Working with Gartner at the moment on getting our product positioning and marketing focus exactly right. It's a relief to be working with people who take such a structured approach to what has become a very large market segment (Monitoring and Visibility) but it underlines the fact that the term ‘Application Performance Monitoring’ (APM) is starting to mean separate things to two very different groups of people.
First, there’s an explosion in the number of companies creating web-based applications, to be delivered either internally, or to a public commercial audience from the Cloud. Increasingly these applications are built from complex, loosely-coupled bits of software, and the people delivering them need good visibility of how each of those components is performing, and how information is flowing between them: this is the role of tools like Boundary, Blitz, Optier and many others: it’s APM in the ‘internal’ sense, and it’s essential for people writing and maintaining those apps, so let’s call it ‘Developer APM’.
The vast majority of Application users are scratching their heads at this point.
For 95% of the world’s organisations, an Application is something you consume or use because it helps you to sell cheeseburgers, run an airline, or ship cosmetics. You want to know whether it’s working, quickly and reliably and if not, some basic details about the problem (who’s having issues, for how long, has it been fixed yet). You actively DO NOT want to know about the internals. If there is a problem, your first thought is not ‘Oh – looks like the Java Business Objects layer is queuing Map-Reduce requests to the Hadoop cluster', it’s more likely to be ‘Heck – those cosmetics won’t make that customer delivery on time’. In short, Application Performance Monitoring means something very different to you: let’s call it ‘Consumer APM’. As a consumer of the application, you’re viewing it from the outside in; you bought those services to simplify your life, not add more layers.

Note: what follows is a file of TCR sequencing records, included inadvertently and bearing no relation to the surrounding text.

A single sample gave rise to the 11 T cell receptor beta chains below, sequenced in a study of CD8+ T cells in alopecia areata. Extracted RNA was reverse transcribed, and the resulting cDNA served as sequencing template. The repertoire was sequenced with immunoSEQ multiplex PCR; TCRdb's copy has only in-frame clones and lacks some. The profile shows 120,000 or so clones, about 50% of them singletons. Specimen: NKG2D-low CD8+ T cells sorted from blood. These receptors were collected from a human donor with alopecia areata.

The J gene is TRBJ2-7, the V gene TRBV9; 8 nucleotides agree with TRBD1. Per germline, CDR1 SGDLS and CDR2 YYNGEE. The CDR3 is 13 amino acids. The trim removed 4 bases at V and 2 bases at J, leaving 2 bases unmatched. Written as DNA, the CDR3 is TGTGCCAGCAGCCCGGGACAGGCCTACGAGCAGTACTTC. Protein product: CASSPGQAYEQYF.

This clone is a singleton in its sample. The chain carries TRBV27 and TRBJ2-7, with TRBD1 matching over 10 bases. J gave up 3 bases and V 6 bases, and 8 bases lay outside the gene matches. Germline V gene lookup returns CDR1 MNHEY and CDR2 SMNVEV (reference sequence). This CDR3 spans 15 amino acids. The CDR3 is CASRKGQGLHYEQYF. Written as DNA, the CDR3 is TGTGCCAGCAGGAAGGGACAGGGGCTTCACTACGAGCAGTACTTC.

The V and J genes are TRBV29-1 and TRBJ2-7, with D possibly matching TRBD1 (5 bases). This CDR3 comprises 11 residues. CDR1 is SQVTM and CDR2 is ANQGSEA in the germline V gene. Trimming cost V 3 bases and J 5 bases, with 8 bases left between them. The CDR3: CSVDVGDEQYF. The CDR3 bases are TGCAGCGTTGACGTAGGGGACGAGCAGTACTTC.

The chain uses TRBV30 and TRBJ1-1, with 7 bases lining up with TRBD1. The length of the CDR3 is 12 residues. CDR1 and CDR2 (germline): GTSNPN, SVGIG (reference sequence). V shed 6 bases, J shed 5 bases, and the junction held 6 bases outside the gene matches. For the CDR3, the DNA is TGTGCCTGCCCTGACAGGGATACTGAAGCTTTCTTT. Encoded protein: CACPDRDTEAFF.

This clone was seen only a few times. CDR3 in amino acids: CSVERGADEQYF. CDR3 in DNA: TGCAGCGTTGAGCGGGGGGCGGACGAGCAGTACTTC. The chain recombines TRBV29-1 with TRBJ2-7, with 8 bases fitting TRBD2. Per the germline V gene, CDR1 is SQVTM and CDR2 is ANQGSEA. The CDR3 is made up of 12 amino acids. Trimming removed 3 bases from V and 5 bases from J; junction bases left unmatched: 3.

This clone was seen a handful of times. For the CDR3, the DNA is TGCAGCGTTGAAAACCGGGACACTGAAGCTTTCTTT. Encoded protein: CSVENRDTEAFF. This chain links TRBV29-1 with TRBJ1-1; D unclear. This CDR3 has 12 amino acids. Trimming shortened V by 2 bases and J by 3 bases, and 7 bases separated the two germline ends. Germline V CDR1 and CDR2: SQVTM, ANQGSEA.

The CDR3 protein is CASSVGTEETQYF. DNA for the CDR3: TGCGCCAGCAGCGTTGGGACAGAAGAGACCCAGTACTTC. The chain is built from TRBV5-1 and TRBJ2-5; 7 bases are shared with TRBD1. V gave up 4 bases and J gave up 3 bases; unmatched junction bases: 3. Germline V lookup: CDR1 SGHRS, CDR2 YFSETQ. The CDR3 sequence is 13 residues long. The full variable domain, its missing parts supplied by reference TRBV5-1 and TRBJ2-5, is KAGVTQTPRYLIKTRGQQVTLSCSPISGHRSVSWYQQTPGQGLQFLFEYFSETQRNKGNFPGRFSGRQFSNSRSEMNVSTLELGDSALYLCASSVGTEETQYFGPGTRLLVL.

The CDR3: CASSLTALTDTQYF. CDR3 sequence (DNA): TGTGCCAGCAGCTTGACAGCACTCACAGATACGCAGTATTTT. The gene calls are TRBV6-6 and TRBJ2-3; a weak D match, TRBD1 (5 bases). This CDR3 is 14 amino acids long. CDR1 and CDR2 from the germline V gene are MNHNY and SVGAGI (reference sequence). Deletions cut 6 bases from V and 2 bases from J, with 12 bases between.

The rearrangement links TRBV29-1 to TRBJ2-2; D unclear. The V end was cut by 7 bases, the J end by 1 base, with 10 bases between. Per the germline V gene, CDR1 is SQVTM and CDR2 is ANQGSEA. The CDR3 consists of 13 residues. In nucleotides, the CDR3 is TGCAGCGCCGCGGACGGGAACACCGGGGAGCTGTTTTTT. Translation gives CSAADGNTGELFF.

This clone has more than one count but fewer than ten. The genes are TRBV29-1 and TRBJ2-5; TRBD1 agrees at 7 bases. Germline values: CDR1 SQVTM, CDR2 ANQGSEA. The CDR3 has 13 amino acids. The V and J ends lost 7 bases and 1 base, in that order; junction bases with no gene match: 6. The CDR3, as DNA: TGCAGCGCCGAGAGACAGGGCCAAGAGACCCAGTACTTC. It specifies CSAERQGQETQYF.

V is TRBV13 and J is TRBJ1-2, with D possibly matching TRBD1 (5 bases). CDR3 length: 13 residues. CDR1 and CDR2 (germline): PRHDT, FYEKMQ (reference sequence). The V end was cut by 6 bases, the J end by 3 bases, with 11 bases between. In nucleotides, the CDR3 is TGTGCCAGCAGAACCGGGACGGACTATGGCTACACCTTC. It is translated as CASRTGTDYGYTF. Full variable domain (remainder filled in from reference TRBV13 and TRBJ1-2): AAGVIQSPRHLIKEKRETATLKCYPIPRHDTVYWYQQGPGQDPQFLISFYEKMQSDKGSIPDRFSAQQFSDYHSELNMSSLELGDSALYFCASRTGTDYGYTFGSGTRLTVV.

Both these approaches are valid and necessary. But our view is that while historically our industry has tried to sell one set of tools to do both jobs, organisations are becoming increasingly polarised into one camp or the other, as the explosion in Cloud services means Consumer companies no longer need to think about application internals; and Developer companies can get the tools to write and manage increasingly complex apps.
At NetEvidence, we’re ‘outside in’ people. One of our goals is to make technology go away. We think that if the IT industry is to move on from the still slightly ‘geeky’ image computers have, and become a truly ubiquitous utility, it must hide the technology, in the same way that the Power and Water industries do today. We have to let users – the people who actually pay our salaries – just consume applications and services, and not force-feed them details of the inner cogs and wheels that they neither want nor need.
So - if you’re an application developer, and you need something that discovers the runtime architecture of your software and gives you details that help you tune your components, we would point you to other suppliers. But if you’re a Business trying just to ‘use’ Applications, or Services you’re buying from a Provider, we can help you. We can remove some of the complexity and headache from your life and let you see what you actually need to see. We’re the TV remote control with eight buttons rather than eighty so you can just get on with watching that movie; we’re the green light on your car dashboard that lets you check everything’s OK so you can just get on with your journey.
Consumer or Developer: which are you?
- Published: 07 September 2012